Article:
Primary environmental concerns regarding application of poultry litter (PL) for crop production are nitrate leaching into ground water and increased levels of P in the soil that can erode into surface water. This study was initiated to investigate use of warm- and cool-season annual forage crops to remove excess nutrients supplied by PL in rotational-cropping systems on a Bowie fine sandy loam (fine-loamy, siliceous, thermic, Plinthic Paleudults). PL was applied at one (1×) or two (2×) times the recommended rate in the spring, fall, or spring and fall. Rates were based on N requirement of the crop and percent N in the litter. Comparisons were made to fertilizer blends (FB) and control treatments with no PL or FB. After 3 years of treatments, NO3-N increased at the 122-cm depth by 30 and 50 mg·kg–1 from the 1× and 2× rate, respectively. The greatest accumulation was from FB (72 mg·kg–1). With PL applied in spring only, spring vegetables followed by a fall cover showed a significant reduction in NO3-N leaching and accumulation. Regardless of cropping system, rate, or time of application, P concentration increased by 40 mg·kg–1 in the surface 15 cm of soil when compared to FB. If applied in an environmentally sound manner, PL will be less of a threat to pollution of ground water than similar rates of FB. Applying PL rates sufficient to meet crop needs for N results in P accumulation that can lead to nonpoint source pollution of surface waters.
P.R. Johnstone and T.K. Hartz*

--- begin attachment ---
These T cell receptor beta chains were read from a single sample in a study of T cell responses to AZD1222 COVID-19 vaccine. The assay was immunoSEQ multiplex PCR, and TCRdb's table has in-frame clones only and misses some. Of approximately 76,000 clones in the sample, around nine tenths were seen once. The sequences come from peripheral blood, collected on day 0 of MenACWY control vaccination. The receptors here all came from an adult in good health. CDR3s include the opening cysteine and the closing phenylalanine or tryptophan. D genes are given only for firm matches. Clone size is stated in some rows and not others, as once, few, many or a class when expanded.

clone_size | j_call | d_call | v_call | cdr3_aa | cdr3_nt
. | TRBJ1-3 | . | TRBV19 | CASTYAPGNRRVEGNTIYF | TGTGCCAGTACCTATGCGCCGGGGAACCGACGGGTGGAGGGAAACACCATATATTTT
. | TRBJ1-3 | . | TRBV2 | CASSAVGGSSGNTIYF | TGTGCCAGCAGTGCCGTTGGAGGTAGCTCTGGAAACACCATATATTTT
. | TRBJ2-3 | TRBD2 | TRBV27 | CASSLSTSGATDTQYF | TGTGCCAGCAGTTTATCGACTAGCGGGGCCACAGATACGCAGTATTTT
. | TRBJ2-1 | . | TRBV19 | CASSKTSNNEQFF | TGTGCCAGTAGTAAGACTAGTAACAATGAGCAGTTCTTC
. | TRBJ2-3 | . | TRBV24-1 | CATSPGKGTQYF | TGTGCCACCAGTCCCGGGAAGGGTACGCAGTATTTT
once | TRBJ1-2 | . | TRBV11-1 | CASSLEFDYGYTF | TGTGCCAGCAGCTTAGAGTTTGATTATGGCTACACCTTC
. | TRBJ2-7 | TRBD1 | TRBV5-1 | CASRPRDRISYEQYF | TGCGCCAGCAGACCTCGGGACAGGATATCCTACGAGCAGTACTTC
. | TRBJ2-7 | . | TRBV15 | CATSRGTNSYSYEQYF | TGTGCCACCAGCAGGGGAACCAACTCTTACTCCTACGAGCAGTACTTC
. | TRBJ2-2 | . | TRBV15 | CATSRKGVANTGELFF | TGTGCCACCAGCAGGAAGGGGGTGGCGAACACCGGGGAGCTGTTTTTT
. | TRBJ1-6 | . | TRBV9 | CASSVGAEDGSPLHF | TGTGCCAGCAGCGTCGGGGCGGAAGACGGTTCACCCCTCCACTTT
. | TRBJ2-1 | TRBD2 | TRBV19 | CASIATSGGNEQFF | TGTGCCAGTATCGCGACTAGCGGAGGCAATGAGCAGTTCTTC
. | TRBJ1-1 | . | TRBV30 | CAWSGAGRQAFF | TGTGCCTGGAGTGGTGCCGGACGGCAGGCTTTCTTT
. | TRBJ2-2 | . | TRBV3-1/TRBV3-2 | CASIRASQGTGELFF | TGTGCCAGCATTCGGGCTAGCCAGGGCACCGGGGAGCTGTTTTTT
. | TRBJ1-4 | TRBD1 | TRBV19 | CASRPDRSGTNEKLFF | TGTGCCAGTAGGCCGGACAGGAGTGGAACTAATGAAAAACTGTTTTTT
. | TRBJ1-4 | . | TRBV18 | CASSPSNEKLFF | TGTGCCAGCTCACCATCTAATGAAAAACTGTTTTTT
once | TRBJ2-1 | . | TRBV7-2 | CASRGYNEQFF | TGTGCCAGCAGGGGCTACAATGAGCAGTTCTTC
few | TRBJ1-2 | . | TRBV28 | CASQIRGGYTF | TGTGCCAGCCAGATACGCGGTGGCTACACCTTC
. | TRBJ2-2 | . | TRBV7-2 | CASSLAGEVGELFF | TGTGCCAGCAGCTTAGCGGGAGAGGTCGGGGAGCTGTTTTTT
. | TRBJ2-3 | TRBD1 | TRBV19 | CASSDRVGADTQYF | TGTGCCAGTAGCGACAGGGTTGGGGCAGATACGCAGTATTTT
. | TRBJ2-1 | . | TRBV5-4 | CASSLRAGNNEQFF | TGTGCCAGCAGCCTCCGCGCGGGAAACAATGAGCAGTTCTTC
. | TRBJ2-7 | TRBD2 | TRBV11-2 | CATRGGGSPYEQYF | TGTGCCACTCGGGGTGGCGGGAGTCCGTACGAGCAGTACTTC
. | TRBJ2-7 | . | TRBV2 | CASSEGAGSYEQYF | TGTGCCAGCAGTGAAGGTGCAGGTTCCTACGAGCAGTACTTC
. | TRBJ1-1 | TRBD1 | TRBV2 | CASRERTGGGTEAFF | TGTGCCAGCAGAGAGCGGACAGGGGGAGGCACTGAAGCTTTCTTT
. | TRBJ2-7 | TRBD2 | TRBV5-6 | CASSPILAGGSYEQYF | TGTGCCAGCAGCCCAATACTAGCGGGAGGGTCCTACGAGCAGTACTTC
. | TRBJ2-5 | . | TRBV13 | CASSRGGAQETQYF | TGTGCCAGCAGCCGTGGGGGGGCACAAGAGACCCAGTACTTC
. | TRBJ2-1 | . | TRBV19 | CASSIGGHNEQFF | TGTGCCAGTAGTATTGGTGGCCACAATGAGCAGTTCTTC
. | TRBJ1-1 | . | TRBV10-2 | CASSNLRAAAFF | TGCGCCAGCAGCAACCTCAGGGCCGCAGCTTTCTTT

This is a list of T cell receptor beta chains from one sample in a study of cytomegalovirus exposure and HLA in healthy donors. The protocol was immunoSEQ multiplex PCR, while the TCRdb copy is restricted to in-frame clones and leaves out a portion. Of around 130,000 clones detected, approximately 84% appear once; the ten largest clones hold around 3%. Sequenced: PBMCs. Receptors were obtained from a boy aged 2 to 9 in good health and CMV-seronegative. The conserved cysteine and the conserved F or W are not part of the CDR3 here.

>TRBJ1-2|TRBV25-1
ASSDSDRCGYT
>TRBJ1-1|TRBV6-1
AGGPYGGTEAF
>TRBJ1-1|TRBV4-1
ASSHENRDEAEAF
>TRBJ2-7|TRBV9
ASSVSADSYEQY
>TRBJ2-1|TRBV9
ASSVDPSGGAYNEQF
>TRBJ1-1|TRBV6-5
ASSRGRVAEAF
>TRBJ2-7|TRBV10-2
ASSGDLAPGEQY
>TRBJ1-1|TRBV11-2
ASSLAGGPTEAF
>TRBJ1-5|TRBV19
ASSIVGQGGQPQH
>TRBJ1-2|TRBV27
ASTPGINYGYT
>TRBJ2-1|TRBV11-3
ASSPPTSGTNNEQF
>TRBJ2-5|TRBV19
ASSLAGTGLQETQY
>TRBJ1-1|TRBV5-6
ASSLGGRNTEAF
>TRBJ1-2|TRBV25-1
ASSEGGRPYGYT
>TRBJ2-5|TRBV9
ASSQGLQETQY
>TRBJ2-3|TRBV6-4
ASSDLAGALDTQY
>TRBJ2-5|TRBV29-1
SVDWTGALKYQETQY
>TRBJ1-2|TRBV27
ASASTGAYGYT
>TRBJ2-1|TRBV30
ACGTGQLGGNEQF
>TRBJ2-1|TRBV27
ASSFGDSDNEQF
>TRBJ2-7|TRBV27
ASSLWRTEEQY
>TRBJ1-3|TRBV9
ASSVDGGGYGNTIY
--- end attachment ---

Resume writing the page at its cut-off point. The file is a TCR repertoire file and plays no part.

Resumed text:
Heavy P fertilization in the Salinas Valley of California has increased soil P concentration to levels of environmental concern. To determine the correlation of various soil test procedures with P pollution potential from agricultural land in this region, soil was collected from 30 fields, most in long-term vegetable rotations. Soils were analyzed for bicarbonate-extractable P (Pbc), calcium chloride-extractable P (Pcc), bio-available P (Pba, by an anion-resin membrane technique), and %P saturation (Psat, by an enrichment technique). The soils were then exposed to a simulated irrigation event, and soluble P concentration in runoff determined. In a separate experiment the effect of cover cropping on sediment and soluble P concentration in runoff was investigated; containers of six soils were planted with oats (Horteum vulgare L.), and then compared to containers of fallow soil. Pcc, Pba and Psat were all highly correlated (r = 0.86, 0.89 and 0.90, respectively) with Pbc, which ranged from 15-177 mg·kg-1. Soluble P concentration in runoff was highly correlated with all measures of P status (r = 0.98, 0.93, 0.85 and 0.83 for Pcc, Pba, Psat and Pbc, respectively). These results suggest that while Pbc, the standard agronomic measure of soil P status, is a useful indicator of P pollution potential, Pcc (a simple laboratory procedure that could be adapted as an on-farm `quick test' technique) may be superior for that purpose. Across soils, cover cropping reduced soluble P concentration in run-off by 41%, and sediment in the runoff by 85%.